I stopped, finding myself unable to do anything more than agree with him. If my line of argument against her doing all the work was household burden sharing, then I couldn’t really fault him on that line of reasoning. The logic was sound and egalitarian, and rebounded the question at me, forcing me to think about the very issue I was trying to get him to think about: “what is fair?” If the situation demands burden sharing, then of course, but isn’t the role of a housewife to do those things, and is it really sound reasoning to say that he should help out around the house that much if he’s constantly working to support his wife?
Far too often I think we apply this broad brush of misogyny and gender inequality to both Africa and the Muslim world without giving due attention to the much deeper nuance of the issue. We treat the issue with a perceived moral superiority we only recently possessed, treating those who don’t think like us as dinosaurs of a bygone era who need to get with the program. While I understand that logic to a degree when addressing people in our good ole’ US of A, to export that attitude abroad is not only wrong and ineffective, but patronizing.
I’m not saying this as though it’s some new idea, but rather something that everyone who lives, works or travels abroad needs to forever keep in the back of their heads. It wasn’t all that long ago that we weren’t much better. Hell, we didn’t even deem women fit to vote until less than a century ago, and even more recently it was thought improper for women to have any job other than child bearing. It could even be argued that women gained those rights due in large part not to us realizing how misogynistic we were being, but by WWII and later by the eroding of middle-class factory jobs and the rise of dual income families.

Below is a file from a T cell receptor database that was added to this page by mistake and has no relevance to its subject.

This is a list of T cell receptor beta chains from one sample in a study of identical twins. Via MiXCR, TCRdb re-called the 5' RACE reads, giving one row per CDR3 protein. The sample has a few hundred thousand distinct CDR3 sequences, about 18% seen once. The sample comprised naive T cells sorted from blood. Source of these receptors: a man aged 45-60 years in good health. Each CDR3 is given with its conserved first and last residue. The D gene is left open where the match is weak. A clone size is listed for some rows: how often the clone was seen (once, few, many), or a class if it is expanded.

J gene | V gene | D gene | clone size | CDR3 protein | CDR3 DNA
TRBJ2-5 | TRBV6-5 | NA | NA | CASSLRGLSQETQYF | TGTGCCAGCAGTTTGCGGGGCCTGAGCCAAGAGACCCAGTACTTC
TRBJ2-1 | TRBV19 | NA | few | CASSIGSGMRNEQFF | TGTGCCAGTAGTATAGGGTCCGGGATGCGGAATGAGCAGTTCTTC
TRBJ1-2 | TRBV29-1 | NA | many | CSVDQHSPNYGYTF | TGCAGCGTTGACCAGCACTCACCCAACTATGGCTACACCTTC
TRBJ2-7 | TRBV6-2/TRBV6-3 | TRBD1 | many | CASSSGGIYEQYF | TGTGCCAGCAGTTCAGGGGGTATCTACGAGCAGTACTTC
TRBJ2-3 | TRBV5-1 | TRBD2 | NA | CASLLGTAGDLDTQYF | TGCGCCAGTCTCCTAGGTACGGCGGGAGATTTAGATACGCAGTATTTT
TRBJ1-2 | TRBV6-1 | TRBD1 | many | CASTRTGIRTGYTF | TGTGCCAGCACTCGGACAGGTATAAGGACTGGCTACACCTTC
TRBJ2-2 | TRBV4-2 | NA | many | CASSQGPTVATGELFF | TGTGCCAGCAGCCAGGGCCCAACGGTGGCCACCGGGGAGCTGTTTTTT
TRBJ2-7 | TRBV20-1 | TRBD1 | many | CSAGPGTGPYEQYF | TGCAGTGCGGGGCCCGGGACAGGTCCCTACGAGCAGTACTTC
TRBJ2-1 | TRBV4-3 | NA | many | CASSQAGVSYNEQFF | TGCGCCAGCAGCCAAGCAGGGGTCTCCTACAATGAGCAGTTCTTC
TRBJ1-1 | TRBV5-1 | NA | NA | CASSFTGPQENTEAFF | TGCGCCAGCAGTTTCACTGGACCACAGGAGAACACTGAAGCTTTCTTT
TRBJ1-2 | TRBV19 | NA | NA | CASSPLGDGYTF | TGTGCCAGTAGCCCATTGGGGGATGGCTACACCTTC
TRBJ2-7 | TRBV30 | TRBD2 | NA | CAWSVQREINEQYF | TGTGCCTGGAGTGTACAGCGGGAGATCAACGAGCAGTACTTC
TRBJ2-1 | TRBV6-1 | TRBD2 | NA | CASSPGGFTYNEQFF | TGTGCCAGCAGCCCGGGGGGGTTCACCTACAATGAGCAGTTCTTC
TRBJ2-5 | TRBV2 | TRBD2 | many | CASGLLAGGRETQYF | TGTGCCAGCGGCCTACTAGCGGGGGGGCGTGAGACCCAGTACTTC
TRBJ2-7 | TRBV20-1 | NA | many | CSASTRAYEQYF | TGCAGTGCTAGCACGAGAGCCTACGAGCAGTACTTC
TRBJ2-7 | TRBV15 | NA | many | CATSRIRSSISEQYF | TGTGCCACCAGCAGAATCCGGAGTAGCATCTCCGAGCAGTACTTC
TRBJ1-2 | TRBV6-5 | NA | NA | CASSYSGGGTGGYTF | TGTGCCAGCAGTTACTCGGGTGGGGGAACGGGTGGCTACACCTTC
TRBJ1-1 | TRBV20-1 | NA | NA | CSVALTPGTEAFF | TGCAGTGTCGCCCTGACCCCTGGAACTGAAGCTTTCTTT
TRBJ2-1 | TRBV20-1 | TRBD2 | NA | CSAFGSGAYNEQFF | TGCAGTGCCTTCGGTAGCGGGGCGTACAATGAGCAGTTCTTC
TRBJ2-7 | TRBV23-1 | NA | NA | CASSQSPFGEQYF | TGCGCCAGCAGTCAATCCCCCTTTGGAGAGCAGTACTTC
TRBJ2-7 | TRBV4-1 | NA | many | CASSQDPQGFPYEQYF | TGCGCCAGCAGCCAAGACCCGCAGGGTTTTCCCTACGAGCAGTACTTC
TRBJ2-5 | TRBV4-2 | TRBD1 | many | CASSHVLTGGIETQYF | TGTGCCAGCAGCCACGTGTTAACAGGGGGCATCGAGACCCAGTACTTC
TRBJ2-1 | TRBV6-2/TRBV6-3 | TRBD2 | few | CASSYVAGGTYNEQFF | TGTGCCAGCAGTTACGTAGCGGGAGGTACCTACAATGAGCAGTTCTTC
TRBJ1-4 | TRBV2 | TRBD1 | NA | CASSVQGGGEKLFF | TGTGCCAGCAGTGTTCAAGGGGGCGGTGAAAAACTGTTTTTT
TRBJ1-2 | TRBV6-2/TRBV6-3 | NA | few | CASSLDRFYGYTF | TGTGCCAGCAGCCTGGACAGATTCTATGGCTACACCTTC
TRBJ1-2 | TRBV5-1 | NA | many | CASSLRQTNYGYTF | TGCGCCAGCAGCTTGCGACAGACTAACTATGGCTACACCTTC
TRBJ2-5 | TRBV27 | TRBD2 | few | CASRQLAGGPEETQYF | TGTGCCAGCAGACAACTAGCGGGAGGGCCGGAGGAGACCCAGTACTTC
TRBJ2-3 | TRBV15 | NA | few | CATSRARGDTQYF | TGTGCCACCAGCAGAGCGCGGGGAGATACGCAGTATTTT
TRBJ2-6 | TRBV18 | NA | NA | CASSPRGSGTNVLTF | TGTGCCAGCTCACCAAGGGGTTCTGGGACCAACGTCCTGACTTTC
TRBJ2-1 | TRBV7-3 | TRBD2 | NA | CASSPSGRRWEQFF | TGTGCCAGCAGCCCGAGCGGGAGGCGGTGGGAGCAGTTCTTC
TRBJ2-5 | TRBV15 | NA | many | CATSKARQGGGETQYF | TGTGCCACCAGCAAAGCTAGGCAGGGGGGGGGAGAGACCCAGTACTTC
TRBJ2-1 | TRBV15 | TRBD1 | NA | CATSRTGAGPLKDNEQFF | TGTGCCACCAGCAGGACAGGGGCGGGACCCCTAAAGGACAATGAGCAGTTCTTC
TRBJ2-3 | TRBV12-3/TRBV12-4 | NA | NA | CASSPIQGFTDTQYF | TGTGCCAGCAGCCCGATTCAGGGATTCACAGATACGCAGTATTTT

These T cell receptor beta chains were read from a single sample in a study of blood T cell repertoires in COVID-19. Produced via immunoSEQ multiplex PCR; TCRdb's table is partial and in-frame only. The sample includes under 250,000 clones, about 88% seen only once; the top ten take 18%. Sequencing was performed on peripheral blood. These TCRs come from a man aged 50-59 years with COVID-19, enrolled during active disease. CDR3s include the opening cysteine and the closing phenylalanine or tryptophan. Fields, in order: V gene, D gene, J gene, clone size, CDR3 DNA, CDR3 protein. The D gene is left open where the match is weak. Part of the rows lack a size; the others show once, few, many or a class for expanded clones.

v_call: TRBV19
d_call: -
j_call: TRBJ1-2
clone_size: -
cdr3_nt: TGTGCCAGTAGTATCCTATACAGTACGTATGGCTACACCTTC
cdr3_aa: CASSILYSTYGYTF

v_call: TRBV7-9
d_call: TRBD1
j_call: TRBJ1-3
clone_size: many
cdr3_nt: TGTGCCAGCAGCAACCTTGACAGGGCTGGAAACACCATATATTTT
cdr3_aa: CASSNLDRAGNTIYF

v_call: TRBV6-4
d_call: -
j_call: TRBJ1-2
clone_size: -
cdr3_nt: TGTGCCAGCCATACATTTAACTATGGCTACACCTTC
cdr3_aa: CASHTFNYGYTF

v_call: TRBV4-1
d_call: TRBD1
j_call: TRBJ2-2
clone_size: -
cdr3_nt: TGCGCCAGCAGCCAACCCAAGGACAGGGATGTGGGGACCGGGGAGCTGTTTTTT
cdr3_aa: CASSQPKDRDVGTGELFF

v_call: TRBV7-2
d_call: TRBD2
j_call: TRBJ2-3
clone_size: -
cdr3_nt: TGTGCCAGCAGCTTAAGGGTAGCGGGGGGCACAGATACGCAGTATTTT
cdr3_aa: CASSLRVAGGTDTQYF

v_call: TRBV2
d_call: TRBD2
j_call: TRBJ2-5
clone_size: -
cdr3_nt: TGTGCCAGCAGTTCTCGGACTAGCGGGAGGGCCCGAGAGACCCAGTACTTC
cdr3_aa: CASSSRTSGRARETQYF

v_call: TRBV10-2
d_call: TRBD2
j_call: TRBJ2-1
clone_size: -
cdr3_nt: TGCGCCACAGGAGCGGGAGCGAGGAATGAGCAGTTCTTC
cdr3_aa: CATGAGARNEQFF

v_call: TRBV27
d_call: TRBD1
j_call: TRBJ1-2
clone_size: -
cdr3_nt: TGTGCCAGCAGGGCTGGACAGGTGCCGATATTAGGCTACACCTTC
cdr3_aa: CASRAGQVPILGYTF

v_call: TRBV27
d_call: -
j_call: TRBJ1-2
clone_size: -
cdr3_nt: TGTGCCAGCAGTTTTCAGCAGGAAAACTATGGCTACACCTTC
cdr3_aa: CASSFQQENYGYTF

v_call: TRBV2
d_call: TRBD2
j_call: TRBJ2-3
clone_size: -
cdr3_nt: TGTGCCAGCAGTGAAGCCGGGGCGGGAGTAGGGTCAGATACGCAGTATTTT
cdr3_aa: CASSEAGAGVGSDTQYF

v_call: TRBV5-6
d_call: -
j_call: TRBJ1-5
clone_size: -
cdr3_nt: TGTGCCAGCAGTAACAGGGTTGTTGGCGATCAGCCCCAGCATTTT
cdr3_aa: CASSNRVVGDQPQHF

And it’s only on those same strings that any true change is going to come here. Economic growth and diversification, and the slow arduous protest against social norms are the only way that these tendencies are going to change.
But this isn’t to say that there is nothing that we can do, just that we need to temper our frustrations. Change doesn’t come over night, and we will continue to see things happen here and elsewhere that make us seethe. But we can still have these conversations, share our views, show people here how we do it, and why we think it works better. We can show them that men can cook and women can work, and how such an idea can not only make the world a better place, but make them more prosperous as well. What we can’t do is tell them that they’re wrong, inhuman dinosaurs, and that they HAVE TO CHANGE… NOW. Not only is it ineffective, but as I’ve stated earlier I also feel that we lack such a moral high ground on this issue.
This battle is still being fought on our own home front… and, just like there, we have to fight the battle with the humility that reflects morality, not the arrogance that proclaims it.